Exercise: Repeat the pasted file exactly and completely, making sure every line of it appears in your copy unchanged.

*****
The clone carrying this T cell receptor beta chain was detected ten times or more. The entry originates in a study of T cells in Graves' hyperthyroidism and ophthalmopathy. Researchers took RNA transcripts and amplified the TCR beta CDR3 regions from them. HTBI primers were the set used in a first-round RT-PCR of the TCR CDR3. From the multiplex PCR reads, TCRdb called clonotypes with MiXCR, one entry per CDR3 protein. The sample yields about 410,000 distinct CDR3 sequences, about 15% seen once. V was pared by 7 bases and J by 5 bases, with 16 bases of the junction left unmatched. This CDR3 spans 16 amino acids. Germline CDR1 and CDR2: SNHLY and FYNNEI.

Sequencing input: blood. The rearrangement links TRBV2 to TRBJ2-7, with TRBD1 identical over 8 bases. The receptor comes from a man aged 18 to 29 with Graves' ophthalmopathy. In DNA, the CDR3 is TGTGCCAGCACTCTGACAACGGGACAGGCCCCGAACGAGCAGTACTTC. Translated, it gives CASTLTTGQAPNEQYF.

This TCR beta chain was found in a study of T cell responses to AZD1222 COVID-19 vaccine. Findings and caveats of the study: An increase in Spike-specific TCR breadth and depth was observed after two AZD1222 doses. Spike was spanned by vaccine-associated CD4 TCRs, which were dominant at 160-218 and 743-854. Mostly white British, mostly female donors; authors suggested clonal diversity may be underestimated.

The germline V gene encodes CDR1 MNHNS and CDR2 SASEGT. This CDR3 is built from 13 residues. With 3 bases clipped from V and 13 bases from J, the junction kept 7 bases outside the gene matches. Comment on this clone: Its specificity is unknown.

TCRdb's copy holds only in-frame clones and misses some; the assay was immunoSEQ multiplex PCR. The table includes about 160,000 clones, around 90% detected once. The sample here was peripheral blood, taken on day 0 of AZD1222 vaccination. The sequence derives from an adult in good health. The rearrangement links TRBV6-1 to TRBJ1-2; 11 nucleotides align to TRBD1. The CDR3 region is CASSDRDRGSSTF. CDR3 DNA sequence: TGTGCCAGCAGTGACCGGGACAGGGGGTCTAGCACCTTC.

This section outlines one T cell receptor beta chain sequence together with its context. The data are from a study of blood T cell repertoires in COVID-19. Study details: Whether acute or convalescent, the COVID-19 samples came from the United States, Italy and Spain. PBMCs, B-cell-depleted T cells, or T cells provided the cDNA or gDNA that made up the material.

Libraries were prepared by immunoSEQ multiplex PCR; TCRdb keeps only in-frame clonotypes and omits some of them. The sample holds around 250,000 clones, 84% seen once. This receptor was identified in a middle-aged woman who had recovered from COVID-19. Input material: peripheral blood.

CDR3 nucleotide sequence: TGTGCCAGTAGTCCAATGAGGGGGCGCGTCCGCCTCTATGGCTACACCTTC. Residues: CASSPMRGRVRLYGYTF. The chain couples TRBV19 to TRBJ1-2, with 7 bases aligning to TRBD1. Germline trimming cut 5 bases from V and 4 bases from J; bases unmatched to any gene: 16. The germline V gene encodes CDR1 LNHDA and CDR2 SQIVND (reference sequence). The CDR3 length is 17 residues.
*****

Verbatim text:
The clone carrying this T cell receptor beta chain was detected ten times or more. The entry originates in a study of T cells in Graves' hyperthyroidism and ophthalmopathy. Researchers took RNA transcripts and amplified the TCR beta CDR3 regions from them. HTBI primers were the set used in a first-round RT-PCR of the TCR CDR3. From the multiplex PCR reads, TCRdb called clonotypes with MiXCR, one entry per CDR3 protein. The sample yields about 410,000 distinct CDR3 sequences, about 15% seen once. V was pared by 7 bases and J by 5 bases, with 16 bases of the junction left unmatched. This CDR3 spans 16 amino acids. Germline CDR1 and CDR2: SNHLY and FYNNEI.

Sequencing input: blood. The rearrangement links TRBV2 to TRBJ2-7, with TRBD1 identical over 8 bases. The receptor comes from a man aged 18 to 29 with Graves' ophthalmopathy. In DNA, the CDR3 is TGTGCCAGCACTCTGACAACGGGACAGGCCCCGAACGAGCAGTACTTC. Translated, it gives CASTLTTGQAPNEQYF.

This TCR beta chain was found in a study of T cell responses to AZD1222 COVID-19 vaccine. Findings and caveats of the study: An increase in Spike-specific TCR breadth and depth was observed after two AZD1222 doses. Spike was spanned by vaccine-associated CD4 TCRs, which were dominant at 160-218 and 743-854. Mostly white British, mostly female donors; authors suggested clonal diversity may be underestimated.

The germline V gene encodes CDR1 MNHNS and CDR2 SASEGT. This CDR3 is built from 13 residues. With 3 bases clipped from V and 13 bases from J, the junction kept 7 bases outside the gene matches. Comment on this clone: Its specificity is unknown.

TCRdb's copy holds only in-frame clones and misses some; the assay was immunoSEQ multiplex PCR. The table includes about 160,000 clones, around 90% detected once. The sample here was peripheral blood, taken on day 0 of AZD1222 vaccination. The sequence derives from an adult in good health. The rearrangement links TRBV6-1 to TRBJ1-2; 11 nucleotides align to TRBD1. The CDR3 region is CASSDRDRGSSTF. CDR3 DNA sequence: TGTGCCAGCAGTGACCGGGACAGGGGGTCTAGCACCTTC.

This section outlines one T cell receptor beta chain sequence together with its context. The data are from a study of blood T cell repertoires in COVID-19. Study details: Whether acute or convalescent, the COVID-19 samples came from the United States, Italy and Spain. PBMCs, B-cell-depleted T cells, or T cells provided the cDNA or gDNA that made up the material.

Libraries were prepared by immunoSEQ multiplex PCR; TCRdb keeps only in-frame clonotypes and omits some of them. The sample holds around 250,000 clones, 84% seen once. This receptor was identified in a middle-aged woman who had recovered from COVID-19. Input material: peripheral blood.

CDR3 nucleotide sequence: TGTGCCAGTAGTCCAATGAGGGGGCGCGTCCGCCTCTATGGCTACACCTTC. Residues: CASSPMRGRVRLYGYTF. The chain couples TRBV19 to TRBJ1-2, with 7 bases aligning to TRBD1. Germline trimming cut 5 bases from V and 4 bases from J; bases unmatched to any gene: 16. The germline V gene encodes CDR1 LNHDA and CDR2 SQIVND (reference sequence). The CDR3 length is 17 residues.